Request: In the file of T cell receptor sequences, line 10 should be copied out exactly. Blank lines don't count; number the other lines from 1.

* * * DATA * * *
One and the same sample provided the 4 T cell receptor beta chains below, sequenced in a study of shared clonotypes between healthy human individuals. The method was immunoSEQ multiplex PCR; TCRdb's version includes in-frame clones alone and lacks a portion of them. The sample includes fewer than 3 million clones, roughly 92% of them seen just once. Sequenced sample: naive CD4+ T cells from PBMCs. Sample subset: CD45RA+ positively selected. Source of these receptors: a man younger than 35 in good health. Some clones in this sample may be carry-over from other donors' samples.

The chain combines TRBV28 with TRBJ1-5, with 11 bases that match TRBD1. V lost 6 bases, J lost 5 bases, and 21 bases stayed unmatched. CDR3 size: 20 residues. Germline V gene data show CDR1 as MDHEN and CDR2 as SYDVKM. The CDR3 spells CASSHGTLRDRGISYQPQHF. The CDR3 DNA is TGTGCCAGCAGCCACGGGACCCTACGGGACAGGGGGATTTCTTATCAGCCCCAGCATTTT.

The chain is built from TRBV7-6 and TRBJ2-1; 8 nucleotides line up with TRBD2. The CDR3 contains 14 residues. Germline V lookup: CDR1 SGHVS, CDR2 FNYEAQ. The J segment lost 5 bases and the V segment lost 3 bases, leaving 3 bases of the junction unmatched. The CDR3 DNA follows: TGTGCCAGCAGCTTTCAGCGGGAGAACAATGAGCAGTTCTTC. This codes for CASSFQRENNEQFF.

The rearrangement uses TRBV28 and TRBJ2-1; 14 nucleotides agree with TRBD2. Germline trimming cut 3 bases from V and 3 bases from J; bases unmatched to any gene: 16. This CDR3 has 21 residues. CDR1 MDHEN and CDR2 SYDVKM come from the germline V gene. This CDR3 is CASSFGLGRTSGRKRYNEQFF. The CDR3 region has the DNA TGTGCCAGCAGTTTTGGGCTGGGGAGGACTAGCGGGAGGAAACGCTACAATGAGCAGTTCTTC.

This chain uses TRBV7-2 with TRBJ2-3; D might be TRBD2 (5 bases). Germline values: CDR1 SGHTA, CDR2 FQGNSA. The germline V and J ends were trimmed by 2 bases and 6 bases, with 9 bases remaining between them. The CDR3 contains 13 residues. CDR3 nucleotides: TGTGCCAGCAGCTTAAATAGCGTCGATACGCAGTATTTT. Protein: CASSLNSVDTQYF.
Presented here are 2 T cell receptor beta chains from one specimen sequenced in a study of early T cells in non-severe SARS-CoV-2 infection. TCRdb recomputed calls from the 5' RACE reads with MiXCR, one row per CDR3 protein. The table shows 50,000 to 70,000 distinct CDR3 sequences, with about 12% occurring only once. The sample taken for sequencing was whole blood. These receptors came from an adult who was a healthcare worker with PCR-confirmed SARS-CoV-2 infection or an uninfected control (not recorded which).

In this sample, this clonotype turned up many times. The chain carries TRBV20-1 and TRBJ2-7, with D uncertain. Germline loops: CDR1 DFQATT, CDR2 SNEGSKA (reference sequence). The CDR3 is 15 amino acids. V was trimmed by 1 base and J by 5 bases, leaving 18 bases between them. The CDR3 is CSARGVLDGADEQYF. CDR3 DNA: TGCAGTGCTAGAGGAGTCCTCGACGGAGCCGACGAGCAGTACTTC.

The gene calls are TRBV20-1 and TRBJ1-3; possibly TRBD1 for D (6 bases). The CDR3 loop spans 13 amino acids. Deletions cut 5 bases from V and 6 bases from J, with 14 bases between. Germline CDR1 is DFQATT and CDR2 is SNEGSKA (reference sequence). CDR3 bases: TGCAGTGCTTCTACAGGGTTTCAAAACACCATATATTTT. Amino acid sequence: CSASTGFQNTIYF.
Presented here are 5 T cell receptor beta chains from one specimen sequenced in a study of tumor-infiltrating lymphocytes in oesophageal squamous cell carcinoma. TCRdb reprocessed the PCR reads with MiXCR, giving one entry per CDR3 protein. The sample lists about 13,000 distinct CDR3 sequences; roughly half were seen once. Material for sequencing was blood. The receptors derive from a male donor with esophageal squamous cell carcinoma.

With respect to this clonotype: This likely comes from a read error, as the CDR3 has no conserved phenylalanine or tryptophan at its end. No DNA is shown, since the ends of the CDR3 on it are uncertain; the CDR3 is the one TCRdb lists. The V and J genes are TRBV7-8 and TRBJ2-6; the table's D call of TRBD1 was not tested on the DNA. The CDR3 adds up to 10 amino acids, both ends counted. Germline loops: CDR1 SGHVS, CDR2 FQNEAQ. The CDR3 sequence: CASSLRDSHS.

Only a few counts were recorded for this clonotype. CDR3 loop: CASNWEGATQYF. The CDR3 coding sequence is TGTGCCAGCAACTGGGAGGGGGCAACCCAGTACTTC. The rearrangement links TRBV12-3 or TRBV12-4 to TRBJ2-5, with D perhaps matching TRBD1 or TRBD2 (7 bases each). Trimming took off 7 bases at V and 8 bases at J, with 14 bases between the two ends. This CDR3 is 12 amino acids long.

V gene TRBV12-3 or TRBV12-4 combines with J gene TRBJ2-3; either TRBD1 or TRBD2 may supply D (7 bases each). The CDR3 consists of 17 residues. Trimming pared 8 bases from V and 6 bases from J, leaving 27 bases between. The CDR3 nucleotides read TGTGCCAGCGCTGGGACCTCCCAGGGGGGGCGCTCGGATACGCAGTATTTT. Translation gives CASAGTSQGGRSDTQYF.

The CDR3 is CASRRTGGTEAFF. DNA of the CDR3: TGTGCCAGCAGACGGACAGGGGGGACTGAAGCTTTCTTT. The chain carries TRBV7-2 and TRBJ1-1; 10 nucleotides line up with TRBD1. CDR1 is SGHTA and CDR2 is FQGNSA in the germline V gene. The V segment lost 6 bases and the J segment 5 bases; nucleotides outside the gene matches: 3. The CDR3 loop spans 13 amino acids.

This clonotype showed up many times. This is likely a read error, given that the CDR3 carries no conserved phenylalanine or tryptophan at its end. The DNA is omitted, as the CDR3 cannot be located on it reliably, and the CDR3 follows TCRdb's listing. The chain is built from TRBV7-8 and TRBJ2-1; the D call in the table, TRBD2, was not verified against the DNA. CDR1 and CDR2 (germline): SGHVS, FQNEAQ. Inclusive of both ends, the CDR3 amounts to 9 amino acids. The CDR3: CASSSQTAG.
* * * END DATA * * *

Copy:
With respect to this clonotype: This likely comes from a read error, as the CDR3 has no conserved phenylalanine or tryptophan at its end. No DNA is shown, since the ends of the CDR3 on it are uncertain; the CDR3 is the one TCRdb lists. The V and J genes are TRBV7-8 and TRBJ2-6; the table's D call of TRBD1 was not tested on the DNA. The CDR3 adds up to 10 amino acids, both ends counted. Germline loops: CDR1 SGHVS, CDR2 FQNEAQ. The CDR3 sequence: CASSLRDSHS.